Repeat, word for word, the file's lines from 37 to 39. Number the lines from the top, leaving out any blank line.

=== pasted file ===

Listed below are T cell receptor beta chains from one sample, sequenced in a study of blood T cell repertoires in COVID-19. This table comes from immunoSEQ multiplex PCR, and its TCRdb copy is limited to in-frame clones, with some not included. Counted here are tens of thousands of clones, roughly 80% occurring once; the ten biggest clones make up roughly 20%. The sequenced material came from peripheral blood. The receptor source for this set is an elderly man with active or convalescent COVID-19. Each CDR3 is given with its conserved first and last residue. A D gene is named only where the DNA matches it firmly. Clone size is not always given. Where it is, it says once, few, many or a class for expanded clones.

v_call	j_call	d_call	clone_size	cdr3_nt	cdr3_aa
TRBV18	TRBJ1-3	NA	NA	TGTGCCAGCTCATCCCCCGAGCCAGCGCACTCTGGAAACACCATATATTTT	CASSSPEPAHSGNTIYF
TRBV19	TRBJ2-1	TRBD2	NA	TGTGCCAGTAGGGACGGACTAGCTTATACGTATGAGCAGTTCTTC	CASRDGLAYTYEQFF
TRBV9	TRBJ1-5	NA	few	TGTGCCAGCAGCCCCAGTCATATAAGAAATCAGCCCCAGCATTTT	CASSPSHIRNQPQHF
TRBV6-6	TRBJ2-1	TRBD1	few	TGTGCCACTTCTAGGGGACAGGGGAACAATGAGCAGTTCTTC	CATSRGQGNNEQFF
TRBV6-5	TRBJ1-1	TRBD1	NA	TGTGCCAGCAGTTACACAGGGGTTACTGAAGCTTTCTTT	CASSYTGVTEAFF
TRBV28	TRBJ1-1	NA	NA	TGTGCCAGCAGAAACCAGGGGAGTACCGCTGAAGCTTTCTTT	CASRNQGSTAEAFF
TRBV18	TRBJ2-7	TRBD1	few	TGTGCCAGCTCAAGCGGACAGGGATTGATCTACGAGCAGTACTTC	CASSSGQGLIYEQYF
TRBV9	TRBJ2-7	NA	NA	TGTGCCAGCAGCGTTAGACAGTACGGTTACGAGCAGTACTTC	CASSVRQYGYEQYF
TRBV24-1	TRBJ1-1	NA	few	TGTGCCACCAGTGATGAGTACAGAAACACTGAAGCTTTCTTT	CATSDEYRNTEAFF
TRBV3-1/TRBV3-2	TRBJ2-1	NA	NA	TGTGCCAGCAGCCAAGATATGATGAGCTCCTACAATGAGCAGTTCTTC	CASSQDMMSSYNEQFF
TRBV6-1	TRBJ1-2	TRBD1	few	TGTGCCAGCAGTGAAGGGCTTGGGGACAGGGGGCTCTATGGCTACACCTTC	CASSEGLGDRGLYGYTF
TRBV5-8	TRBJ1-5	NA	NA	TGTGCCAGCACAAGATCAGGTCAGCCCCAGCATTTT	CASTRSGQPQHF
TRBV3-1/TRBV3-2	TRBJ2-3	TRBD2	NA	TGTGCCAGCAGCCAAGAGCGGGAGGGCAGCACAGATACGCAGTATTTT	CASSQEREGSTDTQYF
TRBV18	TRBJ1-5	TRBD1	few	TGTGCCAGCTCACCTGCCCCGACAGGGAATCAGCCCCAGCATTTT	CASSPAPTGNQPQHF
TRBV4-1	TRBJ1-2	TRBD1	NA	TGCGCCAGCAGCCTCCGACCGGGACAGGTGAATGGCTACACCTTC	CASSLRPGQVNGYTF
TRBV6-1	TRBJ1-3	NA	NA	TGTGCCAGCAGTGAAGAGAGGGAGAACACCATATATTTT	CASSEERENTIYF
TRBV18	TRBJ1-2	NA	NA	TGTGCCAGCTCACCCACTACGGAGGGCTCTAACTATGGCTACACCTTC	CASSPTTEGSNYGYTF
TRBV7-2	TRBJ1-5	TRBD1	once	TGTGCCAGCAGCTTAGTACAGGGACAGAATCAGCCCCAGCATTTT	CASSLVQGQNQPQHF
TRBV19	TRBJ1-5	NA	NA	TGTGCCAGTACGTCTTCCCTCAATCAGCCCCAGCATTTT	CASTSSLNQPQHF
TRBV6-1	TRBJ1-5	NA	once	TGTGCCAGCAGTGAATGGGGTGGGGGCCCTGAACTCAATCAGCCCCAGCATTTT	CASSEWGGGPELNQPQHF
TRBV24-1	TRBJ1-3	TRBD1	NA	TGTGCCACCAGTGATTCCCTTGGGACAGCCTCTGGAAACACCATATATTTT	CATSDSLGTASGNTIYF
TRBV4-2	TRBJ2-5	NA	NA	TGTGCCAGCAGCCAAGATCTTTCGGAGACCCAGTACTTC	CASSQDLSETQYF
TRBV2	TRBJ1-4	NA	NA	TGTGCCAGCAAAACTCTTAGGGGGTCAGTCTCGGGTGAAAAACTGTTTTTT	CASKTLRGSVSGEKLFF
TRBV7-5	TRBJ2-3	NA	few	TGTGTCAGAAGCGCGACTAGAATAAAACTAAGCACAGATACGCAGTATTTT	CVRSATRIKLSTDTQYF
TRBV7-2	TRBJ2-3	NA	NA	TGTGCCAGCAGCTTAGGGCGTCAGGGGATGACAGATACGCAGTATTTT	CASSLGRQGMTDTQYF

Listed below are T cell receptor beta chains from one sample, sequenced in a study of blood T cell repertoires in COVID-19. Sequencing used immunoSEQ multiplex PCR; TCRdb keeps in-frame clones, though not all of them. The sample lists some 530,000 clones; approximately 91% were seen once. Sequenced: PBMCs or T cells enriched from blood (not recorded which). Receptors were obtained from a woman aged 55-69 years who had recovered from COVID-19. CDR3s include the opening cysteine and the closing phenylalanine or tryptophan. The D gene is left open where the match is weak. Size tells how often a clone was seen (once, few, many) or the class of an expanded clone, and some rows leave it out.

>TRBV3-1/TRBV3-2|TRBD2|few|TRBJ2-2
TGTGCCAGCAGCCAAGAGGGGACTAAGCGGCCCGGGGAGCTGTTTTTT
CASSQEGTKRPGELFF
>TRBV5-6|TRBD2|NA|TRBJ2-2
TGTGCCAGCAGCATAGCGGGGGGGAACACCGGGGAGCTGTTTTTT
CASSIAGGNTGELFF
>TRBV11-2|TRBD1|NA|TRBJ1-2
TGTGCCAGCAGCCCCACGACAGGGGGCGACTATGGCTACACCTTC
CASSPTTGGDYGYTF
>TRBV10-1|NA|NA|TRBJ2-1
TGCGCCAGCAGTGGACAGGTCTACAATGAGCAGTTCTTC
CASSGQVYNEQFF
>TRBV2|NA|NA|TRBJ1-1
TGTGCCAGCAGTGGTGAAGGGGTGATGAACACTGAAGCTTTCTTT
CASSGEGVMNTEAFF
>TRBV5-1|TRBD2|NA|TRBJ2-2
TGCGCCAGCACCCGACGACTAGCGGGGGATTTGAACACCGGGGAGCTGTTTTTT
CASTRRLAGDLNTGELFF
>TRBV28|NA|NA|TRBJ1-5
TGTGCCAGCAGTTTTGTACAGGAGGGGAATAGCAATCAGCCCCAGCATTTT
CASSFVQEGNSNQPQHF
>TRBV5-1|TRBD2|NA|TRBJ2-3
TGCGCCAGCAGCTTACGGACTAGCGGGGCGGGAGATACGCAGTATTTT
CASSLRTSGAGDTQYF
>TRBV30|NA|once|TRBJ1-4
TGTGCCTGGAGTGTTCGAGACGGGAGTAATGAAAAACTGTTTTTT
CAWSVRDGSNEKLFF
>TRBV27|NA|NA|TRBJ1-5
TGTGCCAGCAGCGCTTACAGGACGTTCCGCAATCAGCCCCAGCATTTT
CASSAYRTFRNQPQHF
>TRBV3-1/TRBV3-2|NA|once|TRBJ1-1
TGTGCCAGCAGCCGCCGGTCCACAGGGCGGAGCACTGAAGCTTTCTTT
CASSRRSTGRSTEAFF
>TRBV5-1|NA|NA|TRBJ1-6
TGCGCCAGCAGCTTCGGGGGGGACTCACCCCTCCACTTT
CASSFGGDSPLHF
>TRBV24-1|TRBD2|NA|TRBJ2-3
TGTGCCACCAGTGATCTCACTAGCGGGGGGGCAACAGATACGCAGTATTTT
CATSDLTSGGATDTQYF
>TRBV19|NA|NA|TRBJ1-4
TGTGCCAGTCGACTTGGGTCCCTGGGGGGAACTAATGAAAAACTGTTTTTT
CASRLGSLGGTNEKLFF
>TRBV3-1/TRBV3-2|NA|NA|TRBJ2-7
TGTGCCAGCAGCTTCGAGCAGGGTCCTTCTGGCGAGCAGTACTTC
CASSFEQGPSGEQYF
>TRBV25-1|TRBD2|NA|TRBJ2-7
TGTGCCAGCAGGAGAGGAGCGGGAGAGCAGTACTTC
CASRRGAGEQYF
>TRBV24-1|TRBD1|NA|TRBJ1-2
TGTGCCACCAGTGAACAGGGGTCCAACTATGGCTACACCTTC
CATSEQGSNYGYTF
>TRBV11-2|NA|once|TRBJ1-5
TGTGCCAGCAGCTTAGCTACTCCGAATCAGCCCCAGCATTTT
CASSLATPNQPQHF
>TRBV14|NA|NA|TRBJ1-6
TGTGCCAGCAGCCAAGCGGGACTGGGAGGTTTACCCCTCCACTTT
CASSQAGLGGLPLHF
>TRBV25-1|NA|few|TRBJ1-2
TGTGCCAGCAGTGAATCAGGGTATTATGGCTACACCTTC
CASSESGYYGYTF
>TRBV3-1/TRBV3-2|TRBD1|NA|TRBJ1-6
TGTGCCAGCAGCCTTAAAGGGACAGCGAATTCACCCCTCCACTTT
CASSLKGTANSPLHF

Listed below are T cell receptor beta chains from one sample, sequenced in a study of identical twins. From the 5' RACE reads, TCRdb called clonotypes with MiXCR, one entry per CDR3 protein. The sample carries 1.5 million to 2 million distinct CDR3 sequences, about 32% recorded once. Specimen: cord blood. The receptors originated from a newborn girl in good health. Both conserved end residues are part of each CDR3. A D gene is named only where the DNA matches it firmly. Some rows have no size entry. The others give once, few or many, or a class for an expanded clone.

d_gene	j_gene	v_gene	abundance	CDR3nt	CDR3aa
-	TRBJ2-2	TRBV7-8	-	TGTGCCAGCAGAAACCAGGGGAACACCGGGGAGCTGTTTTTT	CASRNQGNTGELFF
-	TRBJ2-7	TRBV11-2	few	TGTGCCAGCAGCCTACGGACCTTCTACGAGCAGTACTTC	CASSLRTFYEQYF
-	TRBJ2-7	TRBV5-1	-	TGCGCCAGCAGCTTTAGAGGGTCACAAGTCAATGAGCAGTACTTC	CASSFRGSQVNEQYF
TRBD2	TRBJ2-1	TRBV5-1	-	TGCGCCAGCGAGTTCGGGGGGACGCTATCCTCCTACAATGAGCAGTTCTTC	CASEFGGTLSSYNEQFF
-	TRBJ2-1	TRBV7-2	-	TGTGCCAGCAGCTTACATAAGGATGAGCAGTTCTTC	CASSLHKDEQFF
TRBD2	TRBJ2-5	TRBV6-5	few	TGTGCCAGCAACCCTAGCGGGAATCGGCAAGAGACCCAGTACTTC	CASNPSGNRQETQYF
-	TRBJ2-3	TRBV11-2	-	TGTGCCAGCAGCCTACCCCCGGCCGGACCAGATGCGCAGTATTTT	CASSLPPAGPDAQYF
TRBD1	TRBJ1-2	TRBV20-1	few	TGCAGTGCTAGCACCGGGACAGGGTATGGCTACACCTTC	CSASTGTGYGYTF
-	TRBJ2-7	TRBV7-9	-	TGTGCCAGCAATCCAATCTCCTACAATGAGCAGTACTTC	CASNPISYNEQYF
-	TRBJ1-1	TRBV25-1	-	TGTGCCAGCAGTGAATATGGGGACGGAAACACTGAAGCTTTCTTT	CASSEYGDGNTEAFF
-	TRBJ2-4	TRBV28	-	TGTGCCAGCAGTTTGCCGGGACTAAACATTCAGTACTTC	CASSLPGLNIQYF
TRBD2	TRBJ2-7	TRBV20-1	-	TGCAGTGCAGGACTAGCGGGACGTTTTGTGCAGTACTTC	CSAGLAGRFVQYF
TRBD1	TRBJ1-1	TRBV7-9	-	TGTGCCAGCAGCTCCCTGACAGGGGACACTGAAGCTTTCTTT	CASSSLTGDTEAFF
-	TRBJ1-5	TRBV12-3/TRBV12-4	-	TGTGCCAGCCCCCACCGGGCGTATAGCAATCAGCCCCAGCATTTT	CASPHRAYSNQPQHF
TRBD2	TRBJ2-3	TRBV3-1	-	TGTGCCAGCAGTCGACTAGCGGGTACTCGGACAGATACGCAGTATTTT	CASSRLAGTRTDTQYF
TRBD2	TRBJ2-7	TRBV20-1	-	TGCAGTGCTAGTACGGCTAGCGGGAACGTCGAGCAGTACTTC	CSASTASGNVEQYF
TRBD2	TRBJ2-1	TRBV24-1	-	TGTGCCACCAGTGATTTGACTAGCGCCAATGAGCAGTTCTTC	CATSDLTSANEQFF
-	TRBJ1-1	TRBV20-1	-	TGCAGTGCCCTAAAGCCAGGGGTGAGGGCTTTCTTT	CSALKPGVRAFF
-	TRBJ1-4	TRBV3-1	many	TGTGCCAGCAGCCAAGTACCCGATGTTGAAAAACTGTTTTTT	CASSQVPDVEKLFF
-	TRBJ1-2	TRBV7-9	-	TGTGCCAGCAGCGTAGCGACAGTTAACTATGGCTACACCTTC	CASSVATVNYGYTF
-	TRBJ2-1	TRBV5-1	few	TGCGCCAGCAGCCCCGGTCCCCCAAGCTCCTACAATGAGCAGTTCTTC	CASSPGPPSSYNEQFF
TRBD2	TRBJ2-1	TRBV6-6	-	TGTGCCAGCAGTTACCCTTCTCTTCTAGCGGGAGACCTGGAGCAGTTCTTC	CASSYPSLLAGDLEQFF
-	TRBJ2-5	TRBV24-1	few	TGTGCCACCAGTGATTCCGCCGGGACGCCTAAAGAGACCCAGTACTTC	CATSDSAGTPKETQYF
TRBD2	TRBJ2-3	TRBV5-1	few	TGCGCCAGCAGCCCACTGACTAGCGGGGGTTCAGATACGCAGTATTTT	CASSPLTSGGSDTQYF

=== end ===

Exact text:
CASSPTTGGDYGYTF
>TRBV10-1|NA|NA|TRBJ2-1
TGCGCCAGCAGTGGACAGGTCTACAATGAGCAGTTCTTC